Thursday, April 28, 2011

Cyber War - The Glass Dragon

There is an excellent account at ThreatPost regarding China and the opening phase of Cyber War: Glass Dragon: China's Cyber Offense Obscures Woeful Defense.

It appears that China, while superb on offense is lacking somewhat on defense. The author, Paul Roberts, describes his tests on Chinese systems and finds them quite lacking. It appears that China has much the same weaknesses as the US and others based upon a distrust of open source and an insistence of reinventing systems. The result is system as open to attack and disrupt as ours, if not more so.

Two quotes says it all:
I think China is growing very fast and there aren't enough people to maintain the infrastructure. They have more networks and government sites than their own government can even maintain. They don't have the manpower or even the knowledge to maintain them. And, in many ways, China is still playing catch up with the US. They're an aggressor in cyberspace, but their own networks are very weak and poorly designed. I'm not saying that to shed a negative light on China, but there's so much out there that they just can't maintain it all. Beyond that, there's a lack of trust in Western products - even open source products. A fear that people will put back doors in them, which really misunderstands what open source is about, which is: if we have a lot of eyes looking at the code, people will spot problems and fix them.

Its really not hard. In fact, the amount of data I have found that is not intended for public consumption is amazing. I stopped after three terabytes. These systems are not maintained and are all vulnerable to attacks. HTTP is just one attack vector, but there are many others. For example: there was an LDAP server that was accessible from the Internet and it running a vulnerable version of PHP and, in addition, everything on the server was running as root. I find that a lot - its a bit of laziness by system administrators that makes their job easier. I was able to compromise the the server and then simply enumerate the directory and find other file servers and systems on the network that weren't connected to the Internet. Another example is China's National University of Defense Technology. They had a bunch of Web servers that weren't using SSL or HTTPS, so everyone was logging in using plain HTTP. All you needed to do was compromise one box and you could sniff all the user names and passwords in clear text.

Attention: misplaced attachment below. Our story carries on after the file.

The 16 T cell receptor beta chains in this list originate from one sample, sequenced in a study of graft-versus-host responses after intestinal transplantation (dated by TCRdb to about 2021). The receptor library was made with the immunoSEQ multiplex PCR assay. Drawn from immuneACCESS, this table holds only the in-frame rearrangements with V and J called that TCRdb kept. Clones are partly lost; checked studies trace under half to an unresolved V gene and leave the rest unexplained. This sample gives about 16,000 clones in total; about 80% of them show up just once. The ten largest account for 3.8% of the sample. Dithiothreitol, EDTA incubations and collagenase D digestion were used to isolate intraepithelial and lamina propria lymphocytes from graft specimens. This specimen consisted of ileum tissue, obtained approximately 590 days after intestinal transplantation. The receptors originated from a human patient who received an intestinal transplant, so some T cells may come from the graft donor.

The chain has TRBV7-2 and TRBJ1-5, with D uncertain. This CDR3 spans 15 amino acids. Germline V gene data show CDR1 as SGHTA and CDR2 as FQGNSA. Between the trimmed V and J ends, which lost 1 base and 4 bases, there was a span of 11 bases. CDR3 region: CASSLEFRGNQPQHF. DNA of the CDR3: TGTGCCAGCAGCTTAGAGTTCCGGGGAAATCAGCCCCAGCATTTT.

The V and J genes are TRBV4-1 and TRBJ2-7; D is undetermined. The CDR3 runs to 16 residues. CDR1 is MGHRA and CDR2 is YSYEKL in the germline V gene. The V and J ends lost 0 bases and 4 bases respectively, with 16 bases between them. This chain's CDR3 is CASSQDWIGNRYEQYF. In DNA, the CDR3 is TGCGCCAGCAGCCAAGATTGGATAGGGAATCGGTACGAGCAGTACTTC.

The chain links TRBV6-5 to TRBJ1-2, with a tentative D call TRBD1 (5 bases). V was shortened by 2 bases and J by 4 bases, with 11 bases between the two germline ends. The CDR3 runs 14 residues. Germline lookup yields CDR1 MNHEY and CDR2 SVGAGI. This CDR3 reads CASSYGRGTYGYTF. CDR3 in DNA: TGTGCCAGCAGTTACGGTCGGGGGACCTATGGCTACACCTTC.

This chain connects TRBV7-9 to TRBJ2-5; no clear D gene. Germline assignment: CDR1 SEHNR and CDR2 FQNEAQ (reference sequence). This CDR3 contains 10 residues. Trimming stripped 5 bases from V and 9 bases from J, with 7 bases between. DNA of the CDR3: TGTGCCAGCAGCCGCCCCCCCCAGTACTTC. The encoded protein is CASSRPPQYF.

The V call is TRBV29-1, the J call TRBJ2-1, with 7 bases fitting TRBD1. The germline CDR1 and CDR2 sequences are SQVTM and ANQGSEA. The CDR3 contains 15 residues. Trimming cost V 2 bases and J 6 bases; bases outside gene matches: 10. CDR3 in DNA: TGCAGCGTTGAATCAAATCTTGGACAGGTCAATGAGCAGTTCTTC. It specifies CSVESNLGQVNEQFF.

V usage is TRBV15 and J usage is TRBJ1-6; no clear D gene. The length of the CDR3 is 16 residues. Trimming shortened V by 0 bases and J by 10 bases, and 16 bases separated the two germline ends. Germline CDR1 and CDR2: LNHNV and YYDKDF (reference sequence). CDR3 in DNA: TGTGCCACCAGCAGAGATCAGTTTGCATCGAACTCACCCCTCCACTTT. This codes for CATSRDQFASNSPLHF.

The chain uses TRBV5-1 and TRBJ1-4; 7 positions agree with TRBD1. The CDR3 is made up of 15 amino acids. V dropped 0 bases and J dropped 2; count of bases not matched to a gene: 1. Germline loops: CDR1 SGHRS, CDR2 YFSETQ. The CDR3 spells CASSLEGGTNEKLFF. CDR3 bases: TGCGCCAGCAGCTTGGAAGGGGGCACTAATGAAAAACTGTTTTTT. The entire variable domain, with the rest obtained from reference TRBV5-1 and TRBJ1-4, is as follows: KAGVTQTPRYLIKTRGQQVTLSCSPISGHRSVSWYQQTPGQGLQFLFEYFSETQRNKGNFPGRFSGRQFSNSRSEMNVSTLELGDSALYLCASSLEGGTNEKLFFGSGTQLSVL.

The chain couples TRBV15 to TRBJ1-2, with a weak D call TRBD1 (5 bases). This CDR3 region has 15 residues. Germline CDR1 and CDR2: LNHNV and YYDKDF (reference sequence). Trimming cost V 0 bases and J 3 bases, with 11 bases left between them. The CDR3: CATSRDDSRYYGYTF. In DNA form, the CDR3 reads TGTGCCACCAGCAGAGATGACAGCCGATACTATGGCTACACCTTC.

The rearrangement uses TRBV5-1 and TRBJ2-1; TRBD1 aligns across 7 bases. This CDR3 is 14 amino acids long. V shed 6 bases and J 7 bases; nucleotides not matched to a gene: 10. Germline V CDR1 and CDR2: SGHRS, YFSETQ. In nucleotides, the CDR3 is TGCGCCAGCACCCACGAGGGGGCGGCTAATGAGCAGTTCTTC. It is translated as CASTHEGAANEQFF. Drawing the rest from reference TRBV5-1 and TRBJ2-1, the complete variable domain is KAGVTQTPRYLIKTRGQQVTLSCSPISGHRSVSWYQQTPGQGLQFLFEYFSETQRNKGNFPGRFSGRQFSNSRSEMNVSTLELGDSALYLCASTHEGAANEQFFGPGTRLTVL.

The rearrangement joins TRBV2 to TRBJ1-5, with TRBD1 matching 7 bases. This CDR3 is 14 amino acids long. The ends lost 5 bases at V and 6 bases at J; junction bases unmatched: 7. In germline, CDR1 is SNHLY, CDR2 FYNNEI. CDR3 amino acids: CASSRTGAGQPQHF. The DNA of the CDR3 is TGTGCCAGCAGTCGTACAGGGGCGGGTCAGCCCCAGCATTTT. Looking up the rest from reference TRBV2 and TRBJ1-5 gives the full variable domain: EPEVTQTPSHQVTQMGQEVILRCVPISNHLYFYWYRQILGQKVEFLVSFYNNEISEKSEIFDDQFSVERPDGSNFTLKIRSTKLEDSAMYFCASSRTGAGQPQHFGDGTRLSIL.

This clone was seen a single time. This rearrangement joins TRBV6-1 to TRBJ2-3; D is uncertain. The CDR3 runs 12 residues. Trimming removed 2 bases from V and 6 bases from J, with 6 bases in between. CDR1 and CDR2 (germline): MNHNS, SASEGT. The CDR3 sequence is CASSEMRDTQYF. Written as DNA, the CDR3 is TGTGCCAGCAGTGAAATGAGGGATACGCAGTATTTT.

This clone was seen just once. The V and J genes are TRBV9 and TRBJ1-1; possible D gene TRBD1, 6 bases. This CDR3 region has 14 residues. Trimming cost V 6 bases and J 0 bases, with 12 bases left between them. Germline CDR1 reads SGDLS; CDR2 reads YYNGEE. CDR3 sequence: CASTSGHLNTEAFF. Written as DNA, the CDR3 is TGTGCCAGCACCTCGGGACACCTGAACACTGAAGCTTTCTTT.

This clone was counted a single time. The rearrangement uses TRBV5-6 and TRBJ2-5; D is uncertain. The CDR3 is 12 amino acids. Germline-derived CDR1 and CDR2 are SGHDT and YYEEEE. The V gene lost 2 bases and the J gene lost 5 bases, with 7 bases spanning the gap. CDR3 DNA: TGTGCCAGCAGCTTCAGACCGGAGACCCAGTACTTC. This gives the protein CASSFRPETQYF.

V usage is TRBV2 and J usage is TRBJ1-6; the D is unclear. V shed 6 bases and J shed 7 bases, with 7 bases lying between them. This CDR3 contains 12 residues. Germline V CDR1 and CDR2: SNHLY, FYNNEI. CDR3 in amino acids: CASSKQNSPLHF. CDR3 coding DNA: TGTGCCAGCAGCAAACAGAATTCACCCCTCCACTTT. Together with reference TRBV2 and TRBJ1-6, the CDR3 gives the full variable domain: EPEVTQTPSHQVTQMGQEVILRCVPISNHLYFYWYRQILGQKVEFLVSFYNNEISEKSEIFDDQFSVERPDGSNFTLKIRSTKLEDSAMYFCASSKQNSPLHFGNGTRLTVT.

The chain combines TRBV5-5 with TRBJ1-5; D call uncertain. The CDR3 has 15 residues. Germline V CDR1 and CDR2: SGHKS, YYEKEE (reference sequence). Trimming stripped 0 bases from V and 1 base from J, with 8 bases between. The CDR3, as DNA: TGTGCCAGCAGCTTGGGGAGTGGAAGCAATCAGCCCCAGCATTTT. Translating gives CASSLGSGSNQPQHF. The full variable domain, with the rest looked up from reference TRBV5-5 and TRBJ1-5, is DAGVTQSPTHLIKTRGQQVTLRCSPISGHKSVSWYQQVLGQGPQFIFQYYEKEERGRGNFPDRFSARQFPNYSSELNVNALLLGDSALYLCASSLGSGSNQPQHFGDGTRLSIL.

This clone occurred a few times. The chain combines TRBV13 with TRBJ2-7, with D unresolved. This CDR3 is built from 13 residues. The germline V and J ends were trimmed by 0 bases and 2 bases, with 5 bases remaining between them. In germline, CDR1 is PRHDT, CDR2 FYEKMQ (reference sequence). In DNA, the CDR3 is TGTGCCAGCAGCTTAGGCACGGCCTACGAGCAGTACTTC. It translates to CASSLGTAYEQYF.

1 comment:

  1. Why are you promoting xenophobia? Why are you scared of China?